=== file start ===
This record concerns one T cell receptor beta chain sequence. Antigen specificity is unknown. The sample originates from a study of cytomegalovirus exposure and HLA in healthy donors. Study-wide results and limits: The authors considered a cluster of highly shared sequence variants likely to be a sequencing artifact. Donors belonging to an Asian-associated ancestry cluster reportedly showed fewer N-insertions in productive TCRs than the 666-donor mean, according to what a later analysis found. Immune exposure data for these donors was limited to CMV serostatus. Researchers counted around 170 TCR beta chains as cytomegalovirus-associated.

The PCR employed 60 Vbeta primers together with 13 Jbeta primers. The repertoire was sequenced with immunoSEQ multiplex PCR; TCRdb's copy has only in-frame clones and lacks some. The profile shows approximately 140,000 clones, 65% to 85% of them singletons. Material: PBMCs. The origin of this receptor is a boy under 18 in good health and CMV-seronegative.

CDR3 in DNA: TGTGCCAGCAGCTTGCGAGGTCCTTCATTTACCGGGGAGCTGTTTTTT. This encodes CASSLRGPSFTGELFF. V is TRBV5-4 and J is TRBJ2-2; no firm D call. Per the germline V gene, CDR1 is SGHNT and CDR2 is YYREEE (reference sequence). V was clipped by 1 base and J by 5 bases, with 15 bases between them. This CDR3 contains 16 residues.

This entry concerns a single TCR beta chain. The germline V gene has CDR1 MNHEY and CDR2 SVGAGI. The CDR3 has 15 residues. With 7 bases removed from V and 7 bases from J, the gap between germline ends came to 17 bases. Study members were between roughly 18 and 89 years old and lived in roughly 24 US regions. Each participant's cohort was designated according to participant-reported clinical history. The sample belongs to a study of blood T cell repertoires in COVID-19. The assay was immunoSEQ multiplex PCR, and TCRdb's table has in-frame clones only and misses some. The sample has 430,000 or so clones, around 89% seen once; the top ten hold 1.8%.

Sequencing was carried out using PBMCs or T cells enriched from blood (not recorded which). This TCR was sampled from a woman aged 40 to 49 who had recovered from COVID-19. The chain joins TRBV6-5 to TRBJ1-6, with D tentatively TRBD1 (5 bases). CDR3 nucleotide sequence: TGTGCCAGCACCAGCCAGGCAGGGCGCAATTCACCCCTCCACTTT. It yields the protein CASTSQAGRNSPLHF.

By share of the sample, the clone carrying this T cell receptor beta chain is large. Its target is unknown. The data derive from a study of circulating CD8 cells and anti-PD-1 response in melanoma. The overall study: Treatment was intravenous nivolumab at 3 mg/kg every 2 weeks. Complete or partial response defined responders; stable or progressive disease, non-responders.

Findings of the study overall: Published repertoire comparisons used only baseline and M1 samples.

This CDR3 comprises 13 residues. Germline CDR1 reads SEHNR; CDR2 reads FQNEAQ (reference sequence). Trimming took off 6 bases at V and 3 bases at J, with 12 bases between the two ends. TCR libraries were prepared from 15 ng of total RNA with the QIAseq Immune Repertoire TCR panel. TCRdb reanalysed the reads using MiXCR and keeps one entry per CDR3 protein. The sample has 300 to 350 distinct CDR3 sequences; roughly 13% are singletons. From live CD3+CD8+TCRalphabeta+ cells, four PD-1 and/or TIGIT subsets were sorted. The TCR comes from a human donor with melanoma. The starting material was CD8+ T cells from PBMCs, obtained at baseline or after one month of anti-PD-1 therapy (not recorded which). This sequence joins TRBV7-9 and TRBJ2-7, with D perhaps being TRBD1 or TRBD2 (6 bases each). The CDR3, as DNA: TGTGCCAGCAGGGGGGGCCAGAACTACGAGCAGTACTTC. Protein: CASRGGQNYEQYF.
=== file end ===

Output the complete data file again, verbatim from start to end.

This record concerns one T cell receptor beta chain sequence. Antigen specificity is unknown. The sample originates from a study of cytomegalovirus exposure and HLA in healthy donors. Study-wide results and limits: The authors considered a cluster of highly shared sequence variants likely to be a sequencing artifact. Donors belonging to an Asian-associated ancestry cluster reportedly showed fewer N-insertions in productive TCRs than the 666-donor mean, according to what a later analysis found. Immune exposure data for these donors was limited to CMV serostatus. Researchers counted around 170 TCR beta chains as cytomegalovirus-associated.

The PCR employed 60 Vbeta primers together with 13 Jbeta primers. The repertoire was sequenced with immunoSEQ multiplex PCR; TCRdb's copy has only in-frame clones and lacks some. The profile shows approximately 140,000 clones, 65% to 85% of them singletons. Material: PBMCs. The origin of this receptor is a boy under 18 in good health and CMV-seronegative.

CDR3 in DNA: TGTGCCAGCAGCTTGCGAGGTCCTTCATTTACCGGGGAGCTGTTTTTT. This encodes CASSLRGPSFTGELFF. V is TRBV5-4 and J is TRBJ2-2; no firm D call. Per the germline V gene, CDR1 is SGHNT and CDR2 is YYREEE (reference sequence). V was clipped by 1 base and J by 5 bases, with 15 bases between them. This CDR3 contains 16 residues.

This entry concerns a single TCR beta chain. The germline V gene has CDR1 MNHEY and CDR2 SVGAGI. The CDR3 has 15 residues. With 7 bases removed from V and 7 bases from J, the gap between germline ends came to 17 bases. Study members were between roughly 18 and 89 years old and lived in roughly 24 US regions. Each participant's cohort was designated according to participant-reported clinical history. The sample belongs to a study of blood T cell repertoires in COVID-19. The assay was immunoSEQ multiplex PCR, and TCRdb's table has in-frame clones only and misses some. The sample has 430,000 or so clones, around 89% seen once; the top ten hold 1.8%.

Sequencing was carried out using PBMCs or T cells enriched from blood (not recorded which). This TCR was sampled from a woman aged 40 to 49 who had recovered from COVID-19. The chain joins TRBV6-5 to TRBJ1-6, with D tentatively TRBD1 (5 bases). CDR3 nucleotide sequence: TGTGCCAGCACCAGCCAGGCAGGGCGCAATTCACCCCTCCACTTT. It yields the protein CASTSQAGRNSPLHF.

By share of the sample, the clone carrying this T cell receptor beta chain is large. Its target is unknown. The data derive from a study of circulating CD8 cells and anti-PD-1 response in melanoma. The overall study: Treatment was intravenous nivolumab at 3 mg/kg every 2 weeks. Complete or partial response defined responders; stable or progressive disease, non-responders.

Findings of the study overall: Published repertoire comparisons used only baseline and M1 samples.

This CDR3 comprises 13 residues. Germline CDR1 reads SEHNR; CDR2 reads FQNEAQ (reference sequence). Trimming took off 6 bases at V and 3 bases at J, with 12 bases between the two ends. TCR libraries were prepared from 15 ng of total RNA with the QIAseq Immune Repertoire TCR panel. TCRdb reanalysed the reads using MiXCR and keeps one entry per CDR3 protein. The sample has 300 to 350 distinct CDR3 sequences; roughly 13% are singletons. From live CD3+CD8+TCRalphabeta+ cells, four PD-1 and/or TIGIT subsets were sorted. The TCR comes from a human donor with melanoma. The starting material was CD8+ T cells from PBMCs, obtained at baseline or after one month of anti-PD-1 therapy (not recorded which). This sequence joins TRBV7-9 and TRBJ2-7, with D perhaps being TRBD1 or TRBD2 (6 bases each). The CDR3, as DNA: TGTGCCAGCAGGGGGGGCCAGAACTACGAGCAGTACTTC. Protein: CASRGGQNYEQYF.